IRS Stimulus Check Letter: How to Handle It on Your Taxes

You’ll need the info in IRS Letter 6475 to see if you qualify for more stimulus money.

Angela Lang/CNET

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The IRS sent the third stimulus check payment to most Americans between March 2021 and January 2022. Now that income taxes are due, you’ll need to report that money on your 2021 tax return to see if you qualify for more with the recovery rebate credit.

If you had a new baby or added qualifying children to your family in 2021, you’re due another $1,400 for each additional kid. Likewise, if your income dropped considerably last year, you could be owed more money in your tax refund. To claim any of that additional stimulus money, you’ll need a specific letter from the IRS.

Letter 6475, Your Third Economic Impact Payment was mailed to recipients of the third stimulus check starting in late January and is considered the official record of your 2021 stimulus payments. It includes the total amount of your third stimulus check and any “plus-up” payments you may have received.

The stimulus payments aren’t considered taxable income and don’t need to be included on your taxes if you don’t think you qualify for more money. However, if you’re not sure, complete the Recovery Rebate Worksheet using Letter 6475 to find out.

Read on to learn how to make sure you get all the stimulus money you are eligible for. Also, learn how parents can claim the expanded child tax credit and when to file your taxes this year.

What is IRS Letter 6475?

“The Economic Impact Payment letters include important information that can help people quickly and accurately file their tax return,” the IRS said in a January release, including personal information — like your name and address — and the total amount sent in your third stimulus payment.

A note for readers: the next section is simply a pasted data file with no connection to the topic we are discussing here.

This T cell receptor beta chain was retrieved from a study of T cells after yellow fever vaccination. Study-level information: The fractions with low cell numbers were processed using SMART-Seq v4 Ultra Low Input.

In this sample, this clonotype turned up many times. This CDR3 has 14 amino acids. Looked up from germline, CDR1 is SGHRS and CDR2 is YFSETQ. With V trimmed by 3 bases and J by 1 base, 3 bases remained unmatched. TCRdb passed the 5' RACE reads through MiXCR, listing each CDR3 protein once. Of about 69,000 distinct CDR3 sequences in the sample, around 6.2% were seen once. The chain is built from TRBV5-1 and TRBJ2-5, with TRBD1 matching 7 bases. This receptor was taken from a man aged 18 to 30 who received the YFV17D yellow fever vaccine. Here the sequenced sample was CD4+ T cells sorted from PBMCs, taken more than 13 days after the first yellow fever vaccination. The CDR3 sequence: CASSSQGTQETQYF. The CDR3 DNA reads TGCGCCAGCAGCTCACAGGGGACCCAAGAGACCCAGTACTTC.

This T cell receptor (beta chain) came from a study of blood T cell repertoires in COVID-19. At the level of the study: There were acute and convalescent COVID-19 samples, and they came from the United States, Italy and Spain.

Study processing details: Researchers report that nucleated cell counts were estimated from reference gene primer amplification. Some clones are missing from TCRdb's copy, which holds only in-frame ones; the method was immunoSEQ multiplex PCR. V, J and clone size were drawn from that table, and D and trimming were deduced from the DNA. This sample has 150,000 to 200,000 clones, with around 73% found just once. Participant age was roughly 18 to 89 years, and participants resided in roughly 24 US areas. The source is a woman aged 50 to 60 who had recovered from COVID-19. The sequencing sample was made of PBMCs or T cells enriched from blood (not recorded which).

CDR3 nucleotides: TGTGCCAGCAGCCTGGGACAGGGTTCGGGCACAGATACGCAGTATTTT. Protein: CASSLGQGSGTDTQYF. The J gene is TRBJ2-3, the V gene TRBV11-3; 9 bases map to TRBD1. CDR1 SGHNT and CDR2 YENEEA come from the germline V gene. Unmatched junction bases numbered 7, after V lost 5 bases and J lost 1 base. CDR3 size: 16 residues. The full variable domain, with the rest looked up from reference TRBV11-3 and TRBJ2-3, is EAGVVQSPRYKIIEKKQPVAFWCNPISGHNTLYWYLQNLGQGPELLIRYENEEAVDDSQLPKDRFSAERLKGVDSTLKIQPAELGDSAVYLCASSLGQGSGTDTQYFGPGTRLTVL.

This could include “plus-up” payments, the additional funds the IRS sent to people who were eligible for a larger amount based on their 2019 or 2020 tax returns, or information received from the Social Security Administration, Department of Veterans Affairs or the Railroad Retirement Board.

You may have already received a Letter 1444-C, which showed the amount you were paid and how it was delivered, but that’s not what you want to use to prepare your 2021 return.

Do I really need the letter?

You should always save tax return-related documents, says Mark Steber, chief tax information officer at Jackson Hewitt. W-2s, interest statements and IRS letters are a good record of your account “in case anything comes along in the next two or three years,” he says.

“It’s always important, but especially important if you’re due more money — particularly if you had a new baby, adopted a child, fostered a child, it’s your year for split shared custody or any number of additional life changes,” Steber told CNET. “All of these situations would lend themselves to an additional payment.” 

What do I do with Letter 6475?

If you are using a professional tax preparer, provide Letter 6475 to them with all of your other applicable tax documents. If you’re preparing your own tax return, use the amount shown in Letter 6475 in the Recovery Rebate Worksheet to determine if any credit applies. The Recovery Rebate Worksheet is included in the instructions for IRS Form 1040 and usually calculated automatically by tax preparation software.

“Having the wrong amount on your return could trigger a manual review,” according to the H&R Block website, which could delay a refund for weeks.

What if I never got Letter 6475 or I lost it?

If you never received a third stimulus check, the IRS didn’t send you Letter 6475. If you were eligible and didn’t get a payment in 2021, you can get those funds now by claiming the recovery rebate tax credit on your 2021 tax return.

If you did get a third stimulus check but never received Letter 6475 or you lost it, you can find the information about the amount of your economic impact payments using your online IRS account. After you log in, click the View Tax Records link and then the plus sign next to 2021 under Economic Impact Payment Information.